receiving the external force at a first housing of an applied force indication system, wherein the first housing is pivotably coupled, by an attachment mechanism, to a second housing of the bone-conduction oscillator;
measuring, by a force measurement device of the applied force indication system, a pressure in response to the received external force moving the first housing via the attachment mechanism with respect to the second housing of the bone-conduction oscillator to compress the force measurement device against the second housing of the bone-conduction oscillator;
determining, by a processor, an equivalent force measurement based on the measured pressure; and
determining, by the processor, whether the equivalent force measurement is acceptable based on a pre-determined acceptable equivalent force measurement value.
14. The method according to claim 13, wherein the force measurement device is a bladder, and wherein a sensor of the applied force indication system measures the pressure of an area sealed within the bladder when the received external force causes the bladder to compress.
15. The method according to claim 14, comprising providing, by the processor, an applied force indication based on the determination of whether the equivalent force measurement is acceptable.
16. The method according to claim 13, comprising providing, by the processor, the applied force indication based on the determination of whether the equivalent force measurement is acceptable.
17. The method according to claim 13, wherein the bone-conduction oscillator comprises the first housing, the force measurement device, and the processor.
18. The method according to claim 13, wherein the applied force indication system is coupled to the second housing of the bone-conduction oscillator.
19. The method according to claim 13, wherein the pre-determined acceptable equivalent force measurement value is a range.
20. The method according to claim 13, comprising communicating the measured pressure to the processor of one or more of an audiometer or auditory brainstem response (ABR) equipment,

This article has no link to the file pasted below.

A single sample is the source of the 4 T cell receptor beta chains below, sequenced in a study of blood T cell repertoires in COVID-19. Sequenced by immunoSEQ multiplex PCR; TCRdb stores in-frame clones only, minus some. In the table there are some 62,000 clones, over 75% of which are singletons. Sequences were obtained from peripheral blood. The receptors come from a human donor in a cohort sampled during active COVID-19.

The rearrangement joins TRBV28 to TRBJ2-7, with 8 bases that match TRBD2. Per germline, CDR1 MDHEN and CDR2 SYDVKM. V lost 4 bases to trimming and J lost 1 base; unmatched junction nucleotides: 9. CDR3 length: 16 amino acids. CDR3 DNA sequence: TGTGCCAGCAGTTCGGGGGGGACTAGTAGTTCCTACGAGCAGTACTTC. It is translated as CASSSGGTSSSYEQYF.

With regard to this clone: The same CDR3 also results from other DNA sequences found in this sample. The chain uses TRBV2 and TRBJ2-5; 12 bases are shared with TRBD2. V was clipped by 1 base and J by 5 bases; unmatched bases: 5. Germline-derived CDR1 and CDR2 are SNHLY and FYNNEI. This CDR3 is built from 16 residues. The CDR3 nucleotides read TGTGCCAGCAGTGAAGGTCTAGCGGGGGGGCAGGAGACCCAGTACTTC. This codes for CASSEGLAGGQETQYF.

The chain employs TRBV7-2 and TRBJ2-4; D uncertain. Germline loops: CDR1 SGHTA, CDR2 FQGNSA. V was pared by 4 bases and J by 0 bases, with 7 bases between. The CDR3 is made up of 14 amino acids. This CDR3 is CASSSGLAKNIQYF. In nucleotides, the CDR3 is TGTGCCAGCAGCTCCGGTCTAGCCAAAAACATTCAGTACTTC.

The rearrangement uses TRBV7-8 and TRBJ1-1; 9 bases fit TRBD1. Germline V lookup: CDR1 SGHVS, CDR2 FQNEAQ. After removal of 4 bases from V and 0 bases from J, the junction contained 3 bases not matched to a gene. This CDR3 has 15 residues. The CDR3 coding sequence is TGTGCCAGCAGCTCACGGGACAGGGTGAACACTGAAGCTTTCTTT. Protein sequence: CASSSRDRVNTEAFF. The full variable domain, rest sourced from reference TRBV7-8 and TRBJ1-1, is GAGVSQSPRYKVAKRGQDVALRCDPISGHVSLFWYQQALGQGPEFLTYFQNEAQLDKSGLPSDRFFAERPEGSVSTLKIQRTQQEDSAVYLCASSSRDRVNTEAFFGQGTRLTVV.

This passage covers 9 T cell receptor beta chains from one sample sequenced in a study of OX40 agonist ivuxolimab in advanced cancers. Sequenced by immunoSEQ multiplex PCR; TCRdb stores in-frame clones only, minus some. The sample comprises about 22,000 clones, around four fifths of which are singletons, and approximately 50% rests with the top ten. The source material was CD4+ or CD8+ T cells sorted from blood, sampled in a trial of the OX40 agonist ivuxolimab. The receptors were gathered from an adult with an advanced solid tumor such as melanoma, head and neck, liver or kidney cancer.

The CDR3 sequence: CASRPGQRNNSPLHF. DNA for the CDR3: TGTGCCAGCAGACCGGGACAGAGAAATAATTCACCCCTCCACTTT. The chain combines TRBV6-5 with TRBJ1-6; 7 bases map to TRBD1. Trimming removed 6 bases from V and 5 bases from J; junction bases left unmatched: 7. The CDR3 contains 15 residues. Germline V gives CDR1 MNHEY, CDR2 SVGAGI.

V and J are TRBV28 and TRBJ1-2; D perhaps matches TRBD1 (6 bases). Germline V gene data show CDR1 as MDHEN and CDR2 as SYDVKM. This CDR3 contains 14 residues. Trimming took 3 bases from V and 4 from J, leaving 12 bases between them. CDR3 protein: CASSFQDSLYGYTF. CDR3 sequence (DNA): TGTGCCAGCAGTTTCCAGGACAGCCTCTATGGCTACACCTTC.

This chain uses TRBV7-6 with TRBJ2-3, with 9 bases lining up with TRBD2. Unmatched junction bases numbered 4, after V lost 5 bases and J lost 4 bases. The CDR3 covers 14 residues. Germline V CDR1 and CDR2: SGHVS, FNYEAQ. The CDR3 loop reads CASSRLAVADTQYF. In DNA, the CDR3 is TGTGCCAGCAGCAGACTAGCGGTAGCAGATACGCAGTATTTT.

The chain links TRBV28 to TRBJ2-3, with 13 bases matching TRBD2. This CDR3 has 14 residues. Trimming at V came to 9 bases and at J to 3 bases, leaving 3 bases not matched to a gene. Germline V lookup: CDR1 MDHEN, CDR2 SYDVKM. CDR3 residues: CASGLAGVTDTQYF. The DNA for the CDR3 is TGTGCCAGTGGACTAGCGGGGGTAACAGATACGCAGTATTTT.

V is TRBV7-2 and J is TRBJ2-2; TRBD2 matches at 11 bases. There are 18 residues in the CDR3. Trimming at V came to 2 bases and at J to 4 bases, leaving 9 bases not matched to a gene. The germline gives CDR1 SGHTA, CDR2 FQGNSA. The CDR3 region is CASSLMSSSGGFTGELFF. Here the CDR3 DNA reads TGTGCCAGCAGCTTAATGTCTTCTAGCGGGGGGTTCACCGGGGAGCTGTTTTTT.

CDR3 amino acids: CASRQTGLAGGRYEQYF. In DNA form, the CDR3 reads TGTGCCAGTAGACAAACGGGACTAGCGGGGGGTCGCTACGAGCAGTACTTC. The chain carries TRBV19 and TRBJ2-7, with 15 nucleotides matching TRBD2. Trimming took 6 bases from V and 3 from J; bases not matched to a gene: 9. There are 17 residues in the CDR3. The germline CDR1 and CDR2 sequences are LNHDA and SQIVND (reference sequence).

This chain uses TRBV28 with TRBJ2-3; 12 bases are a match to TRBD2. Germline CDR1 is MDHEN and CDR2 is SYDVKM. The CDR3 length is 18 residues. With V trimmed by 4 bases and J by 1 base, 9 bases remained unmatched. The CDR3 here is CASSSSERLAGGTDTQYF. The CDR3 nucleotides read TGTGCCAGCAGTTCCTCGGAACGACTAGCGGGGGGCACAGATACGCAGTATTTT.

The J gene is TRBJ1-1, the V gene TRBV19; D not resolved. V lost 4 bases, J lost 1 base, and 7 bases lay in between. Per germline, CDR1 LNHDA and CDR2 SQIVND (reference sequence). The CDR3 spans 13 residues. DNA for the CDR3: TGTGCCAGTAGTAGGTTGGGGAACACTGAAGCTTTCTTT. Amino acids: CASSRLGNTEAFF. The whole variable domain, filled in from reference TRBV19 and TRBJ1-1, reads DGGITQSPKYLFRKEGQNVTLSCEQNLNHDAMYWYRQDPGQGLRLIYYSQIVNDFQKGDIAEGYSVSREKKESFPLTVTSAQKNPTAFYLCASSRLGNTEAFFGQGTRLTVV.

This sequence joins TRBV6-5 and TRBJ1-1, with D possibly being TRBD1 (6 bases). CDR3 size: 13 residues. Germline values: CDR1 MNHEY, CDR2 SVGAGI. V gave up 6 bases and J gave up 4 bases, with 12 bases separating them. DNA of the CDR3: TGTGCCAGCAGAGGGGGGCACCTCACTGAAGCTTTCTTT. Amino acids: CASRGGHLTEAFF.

wherein the processor of the one or more of the audiometer or the auditory brainstem response (ABR) equipment determines the equivalent force measurement and provides bone conduction stimuli based on the equivalent force measurement and the pre-determined acceptable equivalent force measurement value.
21. A non-transitory computer readable medium having stored thereon, a computer program having at least one code section, the at least one code section being executable by a machine for causing the machine to perform steps comprising:
receiving a pressure measurement from a force measurement device of an applied force indication system in response to an external force received at a first housing of the applied force indication system, the first housing pivotably coupled by an attachment mechanism to a second housing of a bone-conduction oscillator, the received external force moving the first housing via the attachment mechanism with respect to the second housing of the bone-conduction oscillator to compress the force measurement device against the second housing of the bone-conduction oscillator;
determining an equivalent force measurement based on the measured pressure; and
determining whether the equivalent force measurement is acceptable based on a pre-determined acceptable equivalent force measurement value.
22. The non-transitory computer readable medium according to claim 21, wherein the force measurement device is a bladder, and wherein the pressure measurement corresponds with a pressure of an area sealed within the bladder when the received external force causes the bladder to compress.
23. The non-transitory computer readable medium according to claim 22, comprising providing an applied force indication based on the determination of whether the equivalent force measurement is acceptable.
24. The non-transitory computer readable medium according to claim 21, comprising providing an applied force indication based on the determination of whether the equivalent force measurement is acceptable.
25. The non-transitory computer readable medium according to claim 21, wherein the bone-conduction oscillator comprises the first housing and the force measurement device.
26. The non-transitory computer readable medium according to claim 21, wherein the pre-determined acceptable equivalent force measurement value is a range.
27. The non-transitory computer readable medium according to claim 21, comprising receiving an input to initiate an applied force calibration process.
28. The non-transitory computer readable medium according to claim 21, comprising providing bone conduction stimuli based on the equivalent force measurement and the pre-determined acceptable equivalent force measurement value.